In ancient Greece, Olympic champions were revered, not only for their physical excellence, but also for symbolizing the Greek ideal. Who wouldn’t want to be the object of adoring cheers? Who wouldn’t want their praises sung — literally! — and their names added to the list of esteemed citizens? According to a team of researchers from the U.S. and U.K., such accolades are both rewards and motivations for competition. More specifically, they studied the role competitiveness plays in testosterone reactivity in men and women.
The team conducted two experiments. In the first, students were paired up for a dumbbell lifting competition. The winner was whichever competitor could hold the weight at arm’s length and shoulder height the longest. Also in the first experiment, individual students participated in the same competition, except they were merely told they had a competitor, but could not see them.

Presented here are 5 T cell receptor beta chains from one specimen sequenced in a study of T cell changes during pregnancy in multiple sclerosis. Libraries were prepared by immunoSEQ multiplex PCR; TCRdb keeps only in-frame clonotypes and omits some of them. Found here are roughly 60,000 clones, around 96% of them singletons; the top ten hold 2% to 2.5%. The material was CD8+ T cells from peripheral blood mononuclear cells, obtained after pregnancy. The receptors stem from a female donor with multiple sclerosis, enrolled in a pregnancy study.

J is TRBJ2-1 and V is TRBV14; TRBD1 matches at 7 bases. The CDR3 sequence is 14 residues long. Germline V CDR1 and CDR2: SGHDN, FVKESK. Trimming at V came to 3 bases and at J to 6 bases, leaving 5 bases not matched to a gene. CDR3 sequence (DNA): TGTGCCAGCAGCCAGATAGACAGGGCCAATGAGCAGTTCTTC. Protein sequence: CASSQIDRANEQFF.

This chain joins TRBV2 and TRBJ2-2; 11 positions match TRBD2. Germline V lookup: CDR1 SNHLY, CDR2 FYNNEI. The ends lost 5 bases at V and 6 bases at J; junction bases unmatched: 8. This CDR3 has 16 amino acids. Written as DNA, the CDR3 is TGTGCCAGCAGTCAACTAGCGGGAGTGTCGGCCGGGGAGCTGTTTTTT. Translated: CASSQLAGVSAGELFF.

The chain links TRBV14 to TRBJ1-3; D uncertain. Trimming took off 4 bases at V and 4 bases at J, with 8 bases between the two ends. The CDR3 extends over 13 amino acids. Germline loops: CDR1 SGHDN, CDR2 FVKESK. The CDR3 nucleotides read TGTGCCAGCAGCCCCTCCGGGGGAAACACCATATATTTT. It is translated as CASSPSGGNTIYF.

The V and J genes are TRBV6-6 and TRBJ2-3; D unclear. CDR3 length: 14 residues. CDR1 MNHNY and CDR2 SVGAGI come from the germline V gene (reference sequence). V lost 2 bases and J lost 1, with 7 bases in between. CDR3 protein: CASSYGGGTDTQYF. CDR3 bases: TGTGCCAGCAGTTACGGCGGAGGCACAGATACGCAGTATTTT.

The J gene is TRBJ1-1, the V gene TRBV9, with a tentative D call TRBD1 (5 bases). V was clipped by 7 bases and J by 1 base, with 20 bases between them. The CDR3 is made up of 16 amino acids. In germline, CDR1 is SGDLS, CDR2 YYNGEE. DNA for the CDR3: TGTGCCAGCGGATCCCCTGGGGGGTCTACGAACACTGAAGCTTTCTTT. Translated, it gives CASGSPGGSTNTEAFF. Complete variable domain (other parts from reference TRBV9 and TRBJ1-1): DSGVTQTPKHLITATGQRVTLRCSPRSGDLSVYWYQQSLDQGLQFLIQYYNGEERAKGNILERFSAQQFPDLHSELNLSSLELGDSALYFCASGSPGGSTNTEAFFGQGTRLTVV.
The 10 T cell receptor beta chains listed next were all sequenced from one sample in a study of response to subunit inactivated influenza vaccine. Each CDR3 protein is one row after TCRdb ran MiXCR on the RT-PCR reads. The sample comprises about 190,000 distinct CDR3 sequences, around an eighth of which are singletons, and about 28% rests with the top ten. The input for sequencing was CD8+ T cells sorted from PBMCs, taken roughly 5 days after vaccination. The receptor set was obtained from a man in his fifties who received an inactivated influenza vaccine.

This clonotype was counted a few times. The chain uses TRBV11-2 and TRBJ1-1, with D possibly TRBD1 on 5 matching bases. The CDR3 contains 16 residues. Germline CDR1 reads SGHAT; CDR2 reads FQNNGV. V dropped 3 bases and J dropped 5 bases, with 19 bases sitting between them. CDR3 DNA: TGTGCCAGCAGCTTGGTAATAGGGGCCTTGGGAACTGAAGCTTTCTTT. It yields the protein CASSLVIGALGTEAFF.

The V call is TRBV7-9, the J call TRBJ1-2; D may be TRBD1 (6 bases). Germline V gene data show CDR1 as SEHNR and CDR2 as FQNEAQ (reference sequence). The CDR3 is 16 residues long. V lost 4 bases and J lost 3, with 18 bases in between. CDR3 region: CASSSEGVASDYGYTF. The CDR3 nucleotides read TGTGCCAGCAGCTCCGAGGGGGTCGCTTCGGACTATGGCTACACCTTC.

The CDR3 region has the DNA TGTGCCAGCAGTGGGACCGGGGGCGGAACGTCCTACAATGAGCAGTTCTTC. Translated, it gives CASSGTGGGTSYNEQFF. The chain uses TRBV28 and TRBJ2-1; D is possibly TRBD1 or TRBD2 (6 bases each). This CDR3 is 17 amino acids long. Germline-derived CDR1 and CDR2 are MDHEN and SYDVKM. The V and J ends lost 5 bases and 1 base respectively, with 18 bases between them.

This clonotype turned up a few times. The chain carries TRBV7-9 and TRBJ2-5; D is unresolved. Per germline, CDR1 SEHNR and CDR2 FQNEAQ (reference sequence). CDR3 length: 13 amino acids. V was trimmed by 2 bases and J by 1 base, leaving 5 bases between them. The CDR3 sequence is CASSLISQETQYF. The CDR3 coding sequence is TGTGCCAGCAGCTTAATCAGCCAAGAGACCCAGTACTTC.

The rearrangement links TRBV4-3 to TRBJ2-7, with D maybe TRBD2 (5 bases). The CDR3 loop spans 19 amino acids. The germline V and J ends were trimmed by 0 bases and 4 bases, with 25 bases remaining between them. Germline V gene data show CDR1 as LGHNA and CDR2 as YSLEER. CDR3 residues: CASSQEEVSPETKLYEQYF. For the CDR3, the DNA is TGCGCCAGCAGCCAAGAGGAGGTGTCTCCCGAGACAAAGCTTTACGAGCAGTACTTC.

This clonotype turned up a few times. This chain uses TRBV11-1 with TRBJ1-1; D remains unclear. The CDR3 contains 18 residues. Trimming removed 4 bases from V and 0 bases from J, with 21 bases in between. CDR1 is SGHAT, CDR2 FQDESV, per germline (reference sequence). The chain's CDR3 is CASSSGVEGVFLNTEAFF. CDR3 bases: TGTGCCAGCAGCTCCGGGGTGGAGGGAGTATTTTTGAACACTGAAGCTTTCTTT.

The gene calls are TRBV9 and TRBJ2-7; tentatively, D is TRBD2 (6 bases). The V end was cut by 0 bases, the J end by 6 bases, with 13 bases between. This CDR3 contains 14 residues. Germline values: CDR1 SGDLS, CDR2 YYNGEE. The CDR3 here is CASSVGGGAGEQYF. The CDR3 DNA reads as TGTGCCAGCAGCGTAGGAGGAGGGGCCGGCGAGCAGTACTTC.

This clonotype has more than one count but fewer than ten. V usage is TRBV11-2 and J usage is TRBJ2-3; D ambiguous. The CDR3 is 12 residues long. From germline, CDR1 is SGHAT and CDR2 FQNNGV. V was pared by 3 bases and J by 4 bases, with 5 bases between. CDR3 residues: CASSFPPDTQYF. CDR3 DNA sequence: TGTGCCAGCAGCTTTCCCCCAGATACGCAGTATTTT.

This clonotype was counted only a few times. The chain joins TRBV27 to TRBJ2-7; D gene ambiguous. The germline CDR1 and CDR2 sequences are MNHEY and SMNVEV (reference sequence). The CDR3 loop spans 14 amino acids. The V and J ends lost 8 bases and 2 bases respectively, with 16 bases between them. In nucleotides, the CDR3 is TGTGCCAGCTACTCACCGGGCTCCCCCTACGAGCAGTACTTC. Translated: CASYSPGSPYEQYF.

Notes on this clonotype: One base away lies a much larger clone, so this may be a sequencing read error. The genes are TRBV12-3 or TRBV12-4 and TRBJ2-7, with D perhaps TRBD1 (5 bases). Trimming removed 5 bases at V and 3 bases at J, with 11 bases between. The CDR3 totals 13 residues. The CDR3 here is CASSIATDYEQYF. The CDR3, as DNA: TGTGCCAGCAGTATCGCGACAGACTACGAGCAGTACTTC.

Saliva samples were taken from both sets of competitors — the pairs and the individuals —before, immediately after, and finally 15 minutes after the competition. The researchers did not find a significant relation between competitiveness and testosterone reactivity.
The second experiment, however, yielded significantly different results. This time, there was a cash prize for winning. In addition, student participants were randomly assigned to teams, which competed against each other in the same dumbbell lifting exercise as before — this time, competitors could see their opponent. As with the first experiment, saliva tests were taken before the competition, directly after, and 15 minutes after.
For men, the results showed a positive relation between testosterone levels, performance levels, and competitive endurance. Increased testosterone levels correlated with endurance — in this case, holding the dumbbells longer than one’s competitors, and the heightened reward suggest strengthened competitiveness fueled by the increased testosterone levels. In other words, the social status associated with the reward, along with competing directly with an opponent, would seem to influence competitiveness. Moreover, heightened testosterone improves one’s competitive endurance.